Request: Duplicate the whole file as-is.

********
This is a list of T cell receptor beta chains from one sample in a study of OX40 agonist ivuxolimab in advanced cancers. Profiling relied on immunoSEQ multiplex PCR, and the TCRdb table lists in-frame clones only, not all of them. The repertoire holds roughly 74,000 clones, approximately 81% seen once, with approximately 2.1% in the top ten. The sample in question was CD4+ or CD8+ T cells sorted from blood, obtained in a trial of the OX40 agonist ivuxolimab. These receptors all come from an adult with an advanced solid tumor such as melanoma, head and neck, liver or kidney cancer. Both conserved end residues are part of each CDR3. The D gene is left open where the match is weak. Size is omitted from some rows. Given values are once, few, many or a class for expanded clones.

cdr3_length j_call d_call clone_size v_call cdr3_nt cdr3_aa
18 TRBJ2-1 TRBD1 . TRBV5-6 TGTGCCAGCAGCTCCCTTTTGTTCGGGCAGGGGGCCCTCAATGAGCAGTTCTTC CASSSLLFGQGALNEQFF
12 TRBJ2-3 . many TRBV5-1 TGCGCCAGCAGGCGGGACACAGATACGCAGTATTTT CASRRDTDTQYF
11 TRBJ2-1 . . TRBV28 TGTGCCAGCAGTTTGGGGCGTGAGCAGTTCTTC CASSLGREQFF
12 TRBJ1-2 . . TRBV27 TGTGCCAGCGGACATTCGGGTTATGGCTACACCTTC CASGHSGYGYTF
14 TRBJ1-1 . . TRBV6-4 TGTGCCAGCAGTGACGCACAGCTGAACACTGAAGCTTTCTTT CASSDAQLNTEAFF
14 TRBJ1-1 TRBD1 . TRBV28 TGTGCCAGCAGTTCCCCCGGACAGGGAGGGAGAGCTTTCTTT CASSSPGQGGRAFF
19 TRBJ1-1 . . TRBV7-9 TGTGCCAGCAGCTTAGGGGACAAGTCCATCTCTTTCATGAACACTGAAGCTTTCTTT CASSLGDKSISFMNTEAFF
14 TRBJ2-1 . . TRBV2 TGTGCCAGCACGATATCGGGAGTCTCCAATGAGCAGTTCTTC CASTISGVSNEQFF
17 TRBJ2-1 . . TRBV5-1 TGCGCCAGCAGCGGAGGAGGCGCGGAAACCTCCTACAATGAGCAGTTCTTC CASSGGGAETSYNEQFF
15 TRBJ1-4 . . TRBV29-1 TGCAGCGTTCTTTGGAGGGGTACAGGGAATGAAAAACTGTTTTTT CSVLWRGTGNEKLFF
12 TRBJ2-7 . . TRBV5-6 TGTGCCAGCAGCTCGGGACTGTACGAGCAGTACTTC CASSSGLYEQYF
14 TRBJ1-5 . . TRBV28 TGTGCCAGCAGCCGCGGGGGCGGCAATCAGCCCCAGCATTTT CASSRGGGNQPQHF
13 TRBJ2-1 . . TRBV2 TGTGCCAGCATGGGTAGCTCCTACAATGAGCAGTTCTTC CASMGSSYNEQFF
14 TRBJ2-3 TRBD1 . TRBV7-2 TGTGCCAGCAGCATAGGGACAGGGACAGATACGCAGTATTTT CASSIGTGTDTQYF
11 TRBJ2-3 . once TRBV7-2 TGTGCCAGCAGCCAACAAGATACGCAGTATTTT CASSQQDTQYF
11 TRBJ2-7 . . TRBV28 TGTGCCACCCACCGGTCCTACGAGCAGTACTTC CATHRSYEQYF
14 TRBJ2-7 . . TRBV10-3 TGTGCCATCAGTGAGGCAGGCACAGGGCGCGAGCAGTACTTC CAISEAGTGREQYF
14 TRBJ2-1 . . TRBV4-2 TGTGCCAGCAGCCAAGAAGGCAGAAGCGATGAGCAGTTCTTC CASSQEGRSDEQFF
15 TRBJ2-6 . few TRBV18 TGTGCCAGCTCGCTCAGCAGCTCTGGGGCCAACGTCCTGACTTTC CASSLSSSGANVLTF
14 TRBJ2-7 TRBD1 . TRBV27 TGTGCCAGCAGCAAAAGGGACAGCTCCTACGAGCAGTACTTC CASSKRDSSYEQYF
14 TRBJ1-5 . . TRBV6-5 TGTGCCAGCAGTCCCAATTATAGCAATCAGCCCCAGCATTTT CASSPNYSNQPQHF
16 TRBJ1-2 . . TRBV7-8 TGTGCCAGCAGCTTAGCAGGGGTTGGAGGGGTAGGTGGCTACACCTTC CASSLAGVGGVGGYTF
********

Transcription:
This is a list of T cell receptor beta chains from one sample in a study of OX40 agonist ivuxolimab in advanced cancers. Profiling relied on immunoSEQ multiplex PCR, and the TCRdb table lists in-frame clones only, not all of them. The repertoire holds roughly 74,000 clones, approximately 81% seen once, with approximately 2.1% in the top ten. The sample in question was CD4+ or CD8+ T cells sorted from blood, obtained in a trial of the OX40 agonist ivuxolimab. These receptors all come from an adult with an advanced solid tumor such as melanoma, head and neck, liver or kidney cancer. Both conserved end residues are part of each CDR3. The D gene is left open where the match is weak. Size is omitted from some rows. Given values are once, few, many or a class for expanded clones.

cdr3_length j_call d_call clone_size v_call cdr3_nt cdr3_aa
18 TRBJ2-1 TRBD1 . TRBV5-6 TGTGCCAGCAGCTCCCTTTTGTTCGGGCAGGGGGCCCTCAATGAGCAGTTCTTC CASSSLLFGQGALNEQFF
12 TRBJ2-3 . many TRBV5-1 TGCGCCAGCAGGCGGGACACAGATACGCAGTATTTT CASRRDTDTQYF
11 TRBJ2-1 . . TRBV28 TGTGCCAGCAGTTTGGGGCGTGAGCAGTTCTTC CASSLGREQFF
12 TRBJ1-2 . . TRBV27 TGTGCCAGCGGACATTCGGGTTATGGCTACACCTTC CASGHSGYGYTF
14 TRBJ1-1 . . TRBV6-4 TGTGCCAGCAGTGACGCACAGCTGAACACTGAAGCTTTCTTT CASSDAQLNTEAFF
14 TRBJ1-1 TRBD1 . TRBV28 TGTGCCAGCAGTTCCCCCGGACAGGGAGGGAGAGCTTTCTTT CASSSPGQGGRAFF
19 TRBJ1-1 . . TRBV7-9 TGTGCCAGCAGCTTAGGGGACAAGTCCATCTCTTTCATGAACACTGAAGCTTTCTTT CASSLGDKSISFMNTEAFF
14 TRBJ2-1 . . TRBV2 TGTGCCAGCACGATATCGGGAGTCTCCAATGAGCAGTTCTTC CASTISGVSNEQFF
17 TRBJ2-1 . . TRBV5-1 TGCGCCAGCAGCGGAGGAGGCGCGGAAACCTCCTACAATGAGCAGTTCTTC CASSGGGAETSYNEQFF
15 TRBJ1-4 . . TRBV29-1 TGCAGCGTTCTTTGGAGGGGTACAGGGAATGAAAAACTGTTTTTT CSVLWRGTGNEKLFF
12 TRBJ2-7 . . TRBV5-6 TGTGCCAGCAGCTCGGGACTGTACGAGCAGTACTTC CASSSGLYEQYF
14 TRBJ1-5 . . TRBV28 TGTGCCAGCAGCCGCGGGGGCGGCAATCAGCCCCAGCATTTT CASSRGGGNQPQHF
13 TRBJ2-1 . . TRBV2 TGTGCCAGCATGGGTAGCTCCTACAATGAGCAGTTCTTC CASMGSSYNEQFF
14 TRBJ2-3 TRBD1 . TRBV7-2 TGTGCCAGCAGCATAGGGACAGGGACAGATACGCAGTATTTT CASSIGTGTDTQYF
11 TRBJ2-3 . once TRBV7-2 TGTGCCAGCAGCCAACAAGATACGCAGTATTTT CASSQQDTQYF
11 TRBJ2-7 . . TRBV28 TGTGCCACCCACCGGTCCTACGAGCAGTACTTC CATHRSYEQYF
14 TRBJ2-7 . . TRBV10-3 TGTGCCATCAGTGAGGCAGGCACAGGGCGCGAGCAGTACTTC CAISEAGTGREQYF
14 TRBJ2-1 . . TRBV4-2 TGTGCCAGCAGCCAAGAAGGCAGAAGCGATGAGCAGTTCTTC CASSQEGRSDEQFF
15 TRBJ2-6 . few TRBV18 TGTGCCAGCTCGCTCAGCAGCTCTGGGGCCAACGTCCTGACTTTC CASSLSSSGANVLTF
14 TRBJ2-7 TRBD1 . TRBV27 TGTGCCAGCAGCAAAAGGGACAGCTCCTACGAGCAGTACTTC CASSKRDSSYEQYF
14 TRBJ1-5 . . TRBV6-5 TGTGCCAGCAGTCCCAATTATAGCAATCAGCCCCAGCATTTT CASSPNYSNQPQHF
16 TRBJ1-2 . . TRBV7-8 TGTGCCAGCAGCTTAGCAGGGGTTGGAGGGGTAGGTGGCTACACCTTC CASSLAGVGGVGGYTF